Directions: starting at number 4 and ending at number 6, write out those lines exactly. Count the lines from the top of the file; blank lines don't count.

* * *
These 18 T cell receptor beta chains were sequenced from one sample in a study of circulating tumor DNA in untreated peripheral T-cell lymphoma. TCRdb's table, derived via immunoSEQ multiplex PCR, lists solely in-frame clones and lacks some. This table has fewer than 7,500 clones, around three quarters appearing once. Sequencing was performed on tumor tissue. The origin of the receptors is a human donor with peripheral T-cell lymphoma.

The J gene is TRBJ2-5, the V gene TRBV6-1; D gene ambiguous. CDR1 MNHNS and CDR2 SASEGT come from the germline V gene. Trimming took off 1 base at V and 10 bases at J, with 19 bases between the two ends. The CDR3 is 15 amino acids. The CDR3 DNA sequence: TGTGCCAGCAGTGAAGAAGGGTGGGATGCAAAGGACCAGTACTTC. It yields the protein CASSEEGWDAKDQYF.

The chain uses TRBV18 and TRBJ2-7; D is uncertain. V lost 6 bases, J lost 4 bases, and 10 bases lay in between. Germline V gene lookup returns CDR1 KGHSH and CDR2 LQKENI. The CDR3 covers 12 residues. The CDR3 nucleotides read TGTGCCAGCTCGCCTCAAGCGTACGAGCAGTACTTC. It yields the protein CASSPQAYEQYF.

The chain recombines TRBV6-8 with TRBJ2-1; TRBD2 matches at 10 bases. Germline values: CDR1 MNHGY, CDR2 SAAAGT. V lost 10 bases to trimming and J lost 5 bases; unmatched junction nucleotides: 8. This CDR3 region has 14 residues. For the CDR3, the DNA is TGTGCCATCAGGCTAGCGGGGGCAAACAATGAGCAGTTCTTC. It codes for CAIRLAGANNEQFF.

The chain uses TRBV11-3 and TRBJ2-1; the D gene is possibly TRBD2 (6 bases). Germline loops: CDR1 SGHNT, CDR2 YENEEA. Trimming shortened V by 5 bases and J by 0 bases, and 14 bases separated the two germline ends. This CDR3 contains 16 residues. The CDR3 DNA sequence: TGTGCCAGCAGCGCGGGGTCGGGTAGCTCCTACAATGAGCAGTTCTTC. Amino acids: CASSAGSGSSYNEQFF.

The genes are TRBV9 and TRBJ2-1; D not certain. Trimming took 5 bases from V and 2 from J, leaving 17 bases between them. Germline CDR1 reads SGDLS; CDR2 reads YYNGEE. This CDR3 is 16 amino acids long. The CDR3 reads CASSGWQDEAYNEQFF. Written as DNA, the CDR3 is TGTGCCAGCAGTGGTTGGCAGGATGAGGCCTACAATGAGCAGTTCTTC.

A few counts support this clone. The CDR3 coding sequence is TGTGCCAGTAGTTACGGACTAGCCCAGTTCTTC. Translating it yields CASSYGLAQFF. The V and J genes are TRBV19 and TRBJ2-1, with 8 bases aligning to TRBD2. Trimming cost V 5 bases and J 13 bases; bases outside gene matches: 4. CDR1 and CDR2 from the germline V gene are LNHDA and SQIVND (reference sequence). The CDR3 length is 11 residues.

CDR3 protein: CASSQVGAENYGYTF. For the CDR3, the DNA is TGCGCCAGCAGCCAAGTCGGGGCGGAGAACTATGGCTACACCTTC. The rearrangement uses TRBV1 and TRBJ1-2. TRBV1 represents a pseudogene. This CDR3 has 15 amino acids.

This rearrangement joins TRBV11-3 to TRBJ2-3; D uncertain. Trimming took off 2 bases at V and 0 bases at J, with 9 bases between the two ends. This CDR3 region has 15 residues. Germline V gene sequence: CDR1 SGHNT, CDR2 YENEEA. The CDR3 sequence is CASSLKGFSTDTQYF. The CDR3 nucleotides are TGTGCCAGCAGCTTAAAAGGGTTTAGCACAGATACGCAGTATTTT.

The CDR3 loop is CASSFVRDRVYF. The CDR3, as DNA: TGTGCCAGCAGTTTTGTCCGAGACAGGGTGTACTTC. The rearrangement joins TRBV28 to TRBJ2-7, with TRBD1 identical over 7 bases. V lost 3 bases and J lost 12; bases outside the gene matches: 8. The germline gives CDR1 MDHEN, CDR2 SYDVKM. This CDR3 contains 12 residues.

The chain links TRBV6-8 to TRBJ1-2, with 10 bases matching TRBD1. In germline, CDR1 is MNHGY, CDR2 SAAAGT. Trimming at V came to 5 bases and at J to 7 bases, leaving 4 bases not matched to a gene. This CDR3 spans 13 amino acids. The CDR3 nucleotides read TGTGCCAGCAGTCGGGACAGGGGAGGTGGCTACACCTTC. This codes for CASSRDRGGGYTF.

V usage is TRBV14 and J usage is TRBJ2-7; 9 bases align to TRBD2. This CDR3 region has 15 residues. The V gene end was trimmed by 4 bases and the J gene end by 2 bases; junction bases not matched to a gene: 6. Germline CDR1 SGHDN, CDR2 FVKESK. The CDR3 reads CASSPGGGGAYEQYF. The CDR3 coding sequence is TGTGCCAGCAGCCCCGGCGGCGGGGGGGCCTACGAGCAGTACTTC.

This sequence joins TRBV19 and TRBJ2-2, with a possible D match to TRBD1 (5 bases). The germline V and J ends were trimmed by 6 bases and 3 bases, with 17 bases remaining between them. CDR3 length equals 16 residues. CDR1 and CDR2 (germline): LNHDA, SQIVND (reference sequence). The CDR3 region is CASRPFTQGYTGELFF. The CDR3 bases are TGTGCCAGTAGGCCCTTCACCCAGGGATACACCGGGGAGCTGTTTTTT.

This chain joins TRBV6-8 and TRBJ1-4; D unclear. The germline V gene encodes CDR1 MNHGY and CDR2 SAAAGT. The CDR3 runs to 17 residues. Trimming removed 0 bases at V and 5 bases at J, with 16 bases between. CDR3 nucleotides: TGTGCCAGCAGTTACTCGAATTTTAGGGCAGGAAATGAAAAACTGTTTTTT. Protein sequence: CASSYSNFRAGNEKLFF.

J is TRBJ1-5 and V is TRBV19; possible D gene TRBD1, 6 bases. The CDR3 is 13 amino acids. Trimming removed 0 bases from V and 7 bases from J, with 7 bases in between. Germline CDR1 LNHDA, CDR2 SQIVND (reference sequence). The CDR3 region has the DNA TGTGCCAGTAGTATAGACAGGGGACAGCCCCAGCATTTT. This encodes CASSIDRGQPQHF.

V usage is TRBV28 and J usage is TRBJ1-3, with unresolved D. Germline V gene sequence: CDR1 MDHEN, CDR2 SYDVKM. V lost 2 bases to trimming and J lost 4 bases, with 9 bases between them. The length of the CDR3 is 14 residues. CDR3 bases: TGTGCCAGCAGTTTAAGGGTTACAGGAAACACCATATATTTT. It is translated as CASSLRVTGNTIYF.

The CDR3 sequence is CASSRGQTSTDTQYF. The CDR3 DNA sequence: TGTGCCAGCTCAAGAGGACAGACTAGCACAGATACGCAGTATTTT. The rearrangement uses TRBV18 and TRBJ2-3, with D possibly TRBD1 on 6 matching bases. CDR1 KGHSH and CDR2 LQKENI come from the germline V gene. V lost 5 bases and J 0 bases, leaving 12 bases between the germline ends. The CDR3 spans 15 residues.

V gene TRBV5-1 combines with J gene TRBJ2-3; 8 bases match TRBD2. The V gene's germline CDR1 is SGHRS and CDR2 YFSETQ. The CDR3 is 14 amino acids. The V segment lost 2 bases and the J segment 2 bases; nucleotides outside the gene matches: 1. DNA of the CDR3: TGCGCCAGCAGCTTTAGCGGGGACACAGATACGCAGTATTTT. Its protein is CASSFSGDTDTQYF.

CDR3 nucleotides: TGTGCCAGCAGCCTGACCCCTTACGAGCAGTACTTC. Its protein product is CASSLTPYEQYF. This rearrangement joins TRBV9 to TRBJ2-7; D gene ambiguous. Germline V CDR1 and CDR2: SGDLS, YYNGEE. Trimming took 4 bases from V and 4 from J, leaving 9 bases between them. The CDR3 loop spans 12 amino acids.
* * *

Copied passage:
The chain recombines TRBV6-8 with TRBJ2-1; TRBD2 matches at 10 bases. Germline values: CDR1 MNHGY, CDR2 SAAAGT. V lost 10 bases to trimming and J lost 5 bases; unmatched junction nucleotides: 8. This CDR3 region has 14 residues. For the CDR3, the DNA is TGTGCCATCAGGCTAGCGGGGGCAAACAATGAGCAGTTCTTC. It codes for CAIRLAGANNEQFF.

The chain uses TRBV11-3 and TRBJ2-1; the D gene is possibly TRBD2 (6 bases). Germline loops: CDR1 SGHNT, CDR2 YENEEA. Trimming shortened V by 5 bases and J by 0 bases, and 14 bases separated the two germline ends. This CDR3 contains 16 residues. The CDR3 DNA sequence: TGTGCCAGCAGCGCGGGGTCGGGTAGCTCCTACAATGAGCAGTTCTTC. Amino acids: CASSAGSGSSYNEQFF.

The genes are TRBV9 and TRBJ2-1; D not certain. Trimming took 5 bases from V and 2 from J, leaving 17 bases between them. Germline CDR1 reads SGDLS; CDR2 reads YYNGEE. This CDR3 is 16 amino acids long. The CDR3 reads CASSGWQDEAYNEQFF. Written as DNA, the CDR3 is TGTGCCAGCAGTGGTTGGCAGGATGAGGCCTACAATGAGCAGTTCTTC.